4. To avoid operator inhalation of CD-ROM particles, CD-ROM drives should be provided with a dust suction fan with suitable filter, or have the fan duct connected directly to the outside air.
  5. In addition to the laser light warning label, CD drives should be affixed with another label warning against the hazard of shrapnel, such as the one below:

Varning Sign

 

Summary

CD-ROM drives with spin factors higher than 64x are impossible to build, as most records reach their ultimate strength limit at this speed. Instead, other solutions have to be sought, such as using several read heads, reading several tracks at at a time, or the like.

The general recommendation is that you never stand close to a 64x drive, if it isn't mounted in an explosion proof enclosure. You could have your stomach perforated.

 

Appendices

Appendix A. Table of Results

No.

Type

wd

vp

vp%c

P24000

Notes

1

CD-R, Maxell

27000

170

49.87

86

Type CD-R74XL

2

CD-ROM, CorelDRAW 6

24000

151

44.33

86

 

3

CD-ROM, CorelDRAW 6

23000

144

42.48

86

Heavily maltreated with a blunt object

4

CD-ROM, CorelDRAW 8

25020

157

46.21

86

 

5

CD-R, Maxell

25020

157

46.21

86

Type CD-R74XL

6

CD-ROM, Ventura 7

26200

165

48.39

86

From this record on, direct ramping was employed

7

CD-ROM, WP Suite 8

27400

172

50.61

86

Lots of printing on

8

CD-ROM, CorelDRAW 6

27900

175

51.53

330

Kevlar reinforced. Blew up after long time

9

CD-ROM, Ventura 7

27900

175

51.53

86

 

10

CD-ROM, CorelDRAW 6

27900

175

51.53

86

 

11

CD-ROM, WP Suite 8

28600

180

52.83

86

Lots of printing on

wd: Rotational Speed of Destruction (rpm)
vp: Peripheral Speed at Rotational Speed of Destruction (m/s)
vp%c: Peripheral Speed as a Percentage of the Speed of Sound (% of 340 m/s)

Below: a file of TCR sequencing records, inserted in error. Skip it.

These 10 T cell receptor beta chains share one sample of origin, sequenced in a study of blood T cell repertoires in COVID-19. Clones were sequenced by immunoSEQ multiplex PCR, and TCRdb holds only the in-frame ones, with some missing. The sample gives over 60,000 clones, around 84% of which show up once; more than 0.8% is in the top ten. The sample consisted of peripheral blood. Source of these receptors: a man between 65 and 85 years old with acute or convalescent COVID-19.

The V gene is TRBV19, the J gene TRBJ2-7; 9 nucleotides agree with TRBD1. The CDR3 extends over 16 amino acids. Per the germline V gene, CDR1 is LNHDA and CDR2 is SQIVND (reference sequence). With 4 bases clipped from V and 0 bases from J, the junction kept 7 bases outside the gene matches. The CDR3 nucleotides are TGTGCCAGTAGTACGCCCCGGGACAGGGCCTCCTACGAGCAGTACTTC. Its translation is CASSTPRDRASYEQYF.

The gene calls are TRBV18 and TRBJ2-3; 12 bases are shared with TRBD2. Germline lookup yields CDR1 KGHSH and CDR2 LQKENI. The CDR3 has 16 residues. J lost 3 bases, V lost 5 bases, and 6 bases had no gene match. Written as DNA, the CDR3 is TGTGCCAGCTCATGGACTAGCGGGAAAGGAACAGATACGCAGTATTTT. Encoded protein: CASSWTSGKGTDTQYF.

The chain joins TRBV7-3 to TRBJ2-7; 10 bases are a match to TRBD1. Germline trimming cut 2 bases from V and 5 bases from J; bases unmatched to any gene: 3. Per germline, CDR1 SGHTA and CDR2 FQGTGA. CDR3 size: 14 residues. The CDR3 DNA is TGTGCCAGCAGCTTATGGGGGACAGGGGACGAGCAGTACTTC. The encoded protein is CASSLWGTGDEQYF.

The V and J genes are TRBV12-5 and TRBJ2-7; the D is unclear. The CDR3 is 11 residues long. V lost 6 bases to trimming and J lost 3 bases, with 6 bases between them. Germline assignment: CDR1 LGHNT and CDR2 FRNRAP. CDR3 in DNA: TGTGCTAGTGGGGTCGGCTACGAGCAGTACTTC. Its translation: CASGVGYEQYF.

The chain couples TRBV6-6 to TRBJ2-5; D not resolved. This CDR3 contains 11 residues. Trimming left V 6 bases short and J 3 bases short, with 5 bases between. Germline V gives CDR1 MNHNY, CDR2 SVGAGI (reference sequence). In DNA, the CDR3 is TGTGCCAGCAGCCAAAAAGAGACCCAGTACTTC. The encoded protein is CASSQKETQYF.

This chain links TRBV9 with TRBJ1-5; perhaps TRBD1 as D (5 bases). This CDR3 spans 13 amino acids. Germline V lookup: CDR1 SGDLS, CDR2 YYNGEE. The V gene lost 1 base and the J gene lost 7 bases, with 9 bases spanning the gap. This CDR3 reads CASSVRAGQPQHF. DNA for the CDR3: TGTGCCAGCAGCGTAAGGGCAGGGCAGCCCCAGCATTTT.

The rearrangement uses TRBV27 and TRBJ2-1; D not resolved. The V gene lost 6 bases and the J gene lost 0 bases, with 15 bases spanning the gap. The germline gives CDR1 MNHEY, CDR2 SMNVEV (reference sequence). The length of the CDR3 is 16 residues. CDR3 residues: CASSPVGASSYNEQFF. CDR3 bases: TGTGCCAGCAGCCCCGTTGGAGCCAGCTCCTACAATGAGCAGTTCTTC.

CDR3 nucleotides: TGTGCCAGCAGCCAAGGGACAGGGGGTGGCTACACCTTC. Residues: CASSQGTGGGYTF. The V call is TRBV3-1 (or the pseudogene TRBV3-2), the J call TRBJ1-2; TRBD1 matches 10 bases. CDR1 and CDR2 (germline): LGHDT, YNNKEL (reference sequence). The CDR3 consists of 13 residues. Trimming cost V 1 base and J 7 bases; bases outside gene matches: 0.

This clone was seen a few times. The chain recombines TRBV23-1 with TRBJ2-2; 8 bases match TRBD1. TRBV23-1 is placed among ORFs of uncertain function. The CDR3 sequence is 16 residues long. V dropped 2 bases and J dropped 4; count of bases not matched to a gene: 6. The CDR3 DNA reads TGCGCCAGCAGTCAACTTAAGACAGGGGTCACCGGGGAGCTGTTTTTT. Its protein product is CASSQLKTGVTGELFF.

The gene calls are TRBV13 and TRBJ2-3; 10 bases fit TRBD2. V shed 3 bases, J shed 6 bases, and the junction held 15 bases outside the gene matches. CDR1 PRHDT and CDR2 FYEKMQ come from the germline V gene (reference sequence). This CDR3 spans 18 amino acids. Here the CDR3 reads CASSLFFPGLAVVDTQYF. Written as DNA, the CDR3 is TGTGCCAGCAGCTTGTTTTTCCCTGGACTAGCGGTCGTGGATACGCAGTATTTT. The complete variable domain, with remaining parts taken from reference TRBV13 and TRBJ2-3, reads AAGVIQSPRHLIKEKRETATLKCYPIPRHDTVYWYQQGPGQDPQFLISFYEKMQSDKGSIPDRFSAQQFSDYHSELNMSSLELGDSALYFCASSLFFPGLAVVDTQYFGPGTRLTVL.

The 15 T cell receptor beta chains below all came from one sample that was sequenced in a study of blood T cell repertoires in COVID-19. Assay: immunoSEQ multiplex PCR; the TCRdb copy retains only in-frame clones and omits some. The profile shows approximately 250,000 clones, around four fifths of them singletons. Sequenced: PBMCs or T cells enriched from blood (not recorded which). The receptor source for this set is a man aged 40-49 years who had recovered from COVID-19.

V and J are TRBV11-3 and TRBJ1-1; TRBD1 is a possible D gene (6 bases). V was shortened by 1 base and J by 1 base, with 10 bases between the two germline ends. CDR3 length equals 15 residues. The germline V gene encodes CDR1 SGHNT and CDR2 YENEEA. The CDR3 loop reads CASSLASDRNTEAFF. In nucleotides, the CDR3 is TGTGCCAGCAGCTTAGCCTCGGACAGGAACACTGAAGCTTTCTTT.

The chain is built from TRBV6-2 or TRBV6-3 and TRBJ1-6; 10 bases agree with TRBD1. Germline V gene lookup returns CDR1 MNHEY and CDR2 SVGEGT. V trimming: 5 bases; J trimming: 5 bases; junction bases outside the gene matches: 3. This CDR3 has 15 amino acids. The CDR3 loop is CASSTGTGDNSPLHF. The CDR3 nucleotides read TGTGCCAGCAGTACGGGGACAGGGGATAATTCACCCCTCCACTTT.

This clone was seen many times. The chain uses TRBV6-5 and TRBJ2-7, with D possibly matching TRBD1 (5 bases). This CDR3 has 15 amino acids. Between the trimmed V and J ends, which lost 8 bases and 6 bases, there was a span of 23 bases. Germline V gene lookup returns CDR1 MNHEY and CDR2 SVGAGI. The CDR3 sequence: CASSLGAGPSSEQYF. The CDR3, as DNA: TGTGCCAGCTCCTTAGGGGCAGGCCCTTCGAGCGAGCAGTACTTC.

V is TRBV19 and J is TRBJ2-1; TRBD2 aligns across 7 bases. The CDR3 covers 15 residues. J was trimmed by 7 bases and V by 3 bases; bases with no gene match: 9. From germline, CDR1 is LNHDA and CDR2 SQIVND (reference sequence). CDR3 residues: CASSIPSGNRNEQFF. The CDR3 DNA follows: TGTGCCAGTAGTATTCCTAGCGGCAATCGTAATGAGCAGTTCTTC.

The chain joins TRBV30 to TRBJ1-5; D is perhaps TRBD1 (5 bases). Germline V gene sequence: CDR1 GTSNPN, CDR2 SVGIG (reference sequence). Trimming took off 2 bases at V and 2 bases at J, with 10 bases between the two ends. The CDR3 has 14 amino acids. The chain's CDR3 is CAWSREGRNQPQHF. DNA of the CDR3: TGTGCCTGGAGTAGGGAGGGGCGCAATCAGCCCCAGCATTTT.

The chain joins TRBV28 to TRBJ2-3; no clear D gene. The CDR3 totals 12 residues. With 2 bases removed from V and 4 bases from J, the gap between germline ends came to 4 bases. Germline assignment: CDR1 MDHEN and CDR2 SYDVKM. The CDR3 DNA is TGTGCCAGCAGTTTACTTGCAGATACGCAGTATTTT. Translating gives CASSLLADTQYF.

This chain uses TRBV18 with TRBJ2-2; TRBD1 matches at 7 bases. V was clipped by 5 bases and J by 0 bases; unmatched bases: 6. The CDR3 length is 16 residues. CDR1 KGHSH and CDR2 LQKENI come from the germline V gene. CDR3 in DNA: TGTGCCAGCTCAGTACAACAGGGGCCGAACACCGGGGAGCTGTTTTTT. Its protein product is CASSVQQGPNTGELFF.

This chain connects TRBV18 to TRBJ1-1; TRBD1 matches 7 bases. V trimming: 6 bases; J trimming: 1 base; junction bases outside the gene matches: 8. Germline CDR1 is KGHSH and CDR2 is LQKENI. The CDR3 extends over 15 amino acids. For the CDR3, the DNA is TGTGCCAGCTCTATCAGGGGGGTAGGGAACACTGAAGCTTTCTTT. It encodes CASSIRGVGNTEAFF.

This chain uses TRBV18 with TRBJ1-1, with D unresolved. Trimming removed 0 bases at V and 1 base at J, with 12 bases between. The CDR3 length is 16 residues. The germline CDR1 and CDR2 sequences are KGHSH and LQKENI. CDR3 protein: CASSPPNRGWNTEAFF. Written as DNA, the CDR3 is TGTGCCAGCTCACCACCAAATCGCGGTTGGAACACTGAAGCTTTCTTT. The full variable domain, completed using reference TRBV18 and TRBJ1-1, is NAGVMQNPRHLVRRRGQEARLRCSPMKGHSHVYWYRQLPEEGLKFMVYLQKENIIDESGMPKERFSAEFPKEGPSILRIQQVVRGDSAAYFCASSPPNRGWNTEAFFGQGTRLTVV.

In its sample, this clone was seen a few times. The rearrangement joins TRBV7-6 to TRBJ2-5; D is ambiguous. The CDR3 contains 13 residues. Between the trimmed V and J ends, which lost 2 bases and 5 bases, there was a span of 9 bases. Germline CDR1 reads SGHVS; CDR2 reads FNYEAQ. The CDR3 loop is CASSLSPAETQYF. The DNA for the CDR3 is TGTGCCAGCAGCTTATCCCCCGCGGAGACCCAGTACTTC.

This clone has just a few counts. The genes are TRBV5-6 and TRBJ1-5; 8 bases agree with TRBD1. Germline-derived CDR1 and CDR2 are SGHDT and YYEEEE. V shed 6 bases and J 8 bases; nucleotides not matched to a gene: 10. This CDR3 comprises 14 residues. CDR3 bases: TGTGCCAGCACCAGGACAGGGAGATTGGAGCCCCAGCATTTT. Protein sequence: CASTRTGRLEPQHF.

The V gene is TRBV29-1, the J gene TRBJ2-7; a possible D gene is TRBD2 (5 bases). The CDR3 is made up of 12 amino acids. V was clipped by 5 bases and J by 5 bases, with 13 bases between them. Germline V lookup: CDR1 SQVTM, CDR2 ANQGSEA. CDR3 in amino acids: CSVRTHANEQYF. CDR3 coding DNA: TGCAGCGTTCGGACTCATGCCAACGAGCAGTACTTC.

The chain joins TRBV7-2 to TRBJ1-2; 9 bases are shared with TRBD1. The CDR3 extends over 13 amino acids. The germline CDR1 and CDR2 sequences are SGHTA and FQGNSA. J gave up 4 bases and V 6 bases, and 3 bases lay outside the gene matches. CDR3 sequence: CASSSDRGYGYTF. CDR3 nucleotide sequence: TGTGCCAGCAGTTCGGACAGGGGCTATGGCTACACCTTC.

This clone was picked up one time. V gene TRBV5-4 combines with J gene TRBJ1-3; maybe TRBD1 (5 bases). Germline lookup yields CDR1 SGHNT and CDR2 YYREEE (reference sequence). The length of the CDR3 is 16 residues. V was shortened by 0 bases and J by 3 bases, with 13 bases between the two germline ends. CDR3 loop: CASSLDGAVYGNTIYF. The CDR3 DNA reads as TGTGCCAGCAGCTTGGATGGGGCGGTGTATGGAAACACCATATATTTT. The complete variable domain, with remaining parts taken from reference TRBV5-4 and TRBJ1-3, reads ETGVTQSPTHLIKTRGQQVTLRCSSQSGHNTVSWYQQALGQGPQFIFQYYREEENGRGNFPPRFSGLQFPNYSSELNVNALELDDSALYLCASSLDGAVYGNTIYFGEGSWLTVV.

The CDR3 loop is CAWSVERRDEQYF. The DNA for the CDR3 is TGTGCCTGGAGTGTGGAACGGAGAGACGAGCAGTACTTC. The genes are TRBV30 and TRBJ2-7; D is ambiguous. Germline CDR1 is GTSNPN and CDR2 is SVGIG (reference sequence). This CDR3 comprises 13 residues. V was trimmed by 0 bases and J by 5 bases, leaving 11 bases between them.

P24000: Power consumption of the record at 24,000 rpm (W)

Comment: It is obvious that a higher wd can be achieved by direct ramping of the speed than manual ramping, as the manual ramping takes longer time. The creepage of the plastic material plays a major part in how long it takes before the disc explodes.

 

Appendix B. Charts

Chart 1. Rotational Speed of Destruction (wd)

Rotational Speed of Destruction

Comments: The Kevlar reinforced record, no. 8., would have reached 30,000 rpm, but our motor didn't make it. Disc no. 3 was impact tested with a heavy tool, which is why it cracked so early.

Chart 2. Peripheral Speed at Rotational Speed of Destruction (vp)

Peripheral Speed at Rotational Speed of Destruction

Comment: None of the discs reached more than 180 m/s, but on the other hand that's about 650 km/h, the cruising speed of a jet airliner.

Chart 3. Peripheral Speed as a Percentage of the Speed of Sound (vp%c)

Peripheral Speed as a Percentage of the Speed of Sound

Comment: With our 180 m/s maximum, we were far from the sound barrier. The speed of sound is 340 m/s. Hence, a CD-ROM cannot make sonic booms, at least not rotation-wise.

Chart 4. Power Dissipation of the Record at 24,000 rpm (P24000)

Power Dissipation of the Record at 24,000 rpm

Comment: At these speeds a CD-ROM takes about 80-90 W. It does heat up a lot. The Kevlar reinforced record, no. 8, used a lot more power because of the aerobreaking effect of all the Kevlar wires. But it looked much groovier.

Appendix C. Glossary

CLV: Constant Linear Velocity, or constant data transfer speed, meaning that the record is always rotated with such a speed that the readout speed is constant, irrespective of which track is read.

CAV: Constant Angular Velocity, meaning that the record is rotated at constant speed, making the readout speed higher on an outer track than on an inner track. Something to be avoided.

Spin factor: Typeless constant indicating the number of times the CD drive in question rotates faster than an audio CD. Designation: x. An audio player is 1x, meaning 530 rpm when reading an inner track, and 200 rpm reading an outer track. CLV is employed.